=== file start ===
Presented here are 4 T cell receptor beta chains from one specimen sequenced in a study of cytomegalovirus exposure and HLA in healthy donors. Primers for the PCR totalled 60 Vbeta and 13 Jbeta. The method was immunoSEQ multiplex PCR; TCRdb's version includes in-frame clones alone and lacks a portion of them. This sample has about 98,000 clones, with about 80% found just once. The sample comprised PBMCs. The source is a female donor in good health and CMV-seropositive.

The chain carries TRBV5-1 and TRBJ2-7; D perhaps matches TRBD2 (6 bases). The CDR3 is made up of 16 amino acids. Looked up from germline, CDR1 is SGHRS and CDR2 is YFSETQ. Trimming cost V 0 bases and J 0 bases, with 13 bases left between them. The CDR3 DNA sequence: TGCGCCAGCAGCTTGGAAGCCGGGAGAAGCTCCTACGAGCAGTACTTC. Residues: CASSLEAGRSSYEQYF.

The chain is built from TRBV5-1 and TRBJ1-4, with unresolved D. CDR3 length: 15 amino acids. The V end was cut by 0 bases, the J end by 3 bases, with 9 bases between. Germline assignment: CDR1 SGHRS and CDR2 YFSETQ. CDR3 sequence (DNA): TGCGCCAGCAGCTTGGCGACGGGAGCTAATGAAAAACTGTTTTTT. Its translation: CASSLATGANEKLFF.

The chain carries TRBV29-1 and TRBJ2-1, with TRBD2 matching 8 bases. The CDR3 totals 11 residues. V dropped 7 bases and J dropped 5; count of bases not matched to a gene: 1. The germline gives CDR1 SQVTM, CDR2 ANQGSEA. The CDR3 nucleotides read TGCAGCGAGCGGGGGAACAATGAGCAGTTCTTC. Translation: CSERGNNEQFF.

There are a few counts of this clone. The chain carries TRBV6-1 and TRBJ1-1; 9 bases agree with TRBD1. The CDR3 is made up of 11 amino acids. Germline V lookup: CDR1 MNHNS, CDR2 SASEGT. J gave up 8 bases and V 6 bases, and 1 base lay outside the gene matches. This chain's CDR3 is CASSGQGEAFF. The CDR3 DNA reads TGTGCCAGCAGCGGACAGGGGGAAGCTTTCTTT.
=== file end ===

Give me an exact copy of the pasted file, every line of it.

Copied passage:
Presented here are 4 T cell receptor beta chains from one specimen sequenced in a study of cytomegalovirus exposure and HLA in healthy donors. Primers for the PCR totalled 60 Vbeta and 13 Jbeta. The method was immunoSEQ multiplex PCR; TCRdb's version includes in-frame clones alone and lacks a portion of them. This sample has about 98,000 clones, with about 80% found just once. The sample comprised PBMCs. The source is a female donor in good health and CMV-seropositive.

The chain carries TRBV5-1 and TRBJ2-7; D perhaps matches TRBD2 (6 bases). The CDR3 is made up of 16 amino acids. Looked up from germline, CDR1 is SGHRS and CDR2 is YFSETQ. Trimming cost V 0 bases and J 0 bases, with 13 bases left between them. The CDR3 DNA sequence: TGCGCCAGCAGCTTGGAAGCCGGGAGAAGCTCCTACGAGCAGTACTTC. Residues: CASSLEAGRSSYEQYF.

The chain is built from TRBV5-1 and TRBJ1-4, with unresolved D. CDR3 length: 15 amino acids. The V end was cut by 0 bases, the J end by 3 bases, with 9 bases between. Germline assignment: CDR1 SGHRS and CDR2 YFSETQ. CDR3 sequence (DNA): TGCGCCAGCAGCTTGGCGACGGGAGCTAATGAAAAACTGTTTTTT. Its translation: CASSLATGANEKLFF.

The chain carries TRBV29-1 and TRBJ2-1, with TRBD2 matching 8 bases. The CDR3 totals 11 residues. V dropped 7 bases and J dropped 5; count of bases not matched to a gene: 1. The germline gives CDR1 SQVTM, CDR2 ANQGSEA. The CDR3 nucleotides read TGCAGCGAGCGGGGGAACAATGAGCAGTTCTTC. Translation: CSERGNNEQFF.

There are a few counts of this clone. The chain carries TRBV6-1 and TRBJ1-1; 9 bases agree with TRBD1. The CDR3 is made up of 11 amino acids. Germline V lookup: CDR1 MNHNS, CDR2 SASEGT. J gave up 8 bases and V 6 bases, and 1 base lay outside the gene matches. This chain's CDR3 is CASSGQGEAFF. The CDR3 DNA reads TGTGCCAGCAGCGGACAGGGGGAAGCTTTCTTT.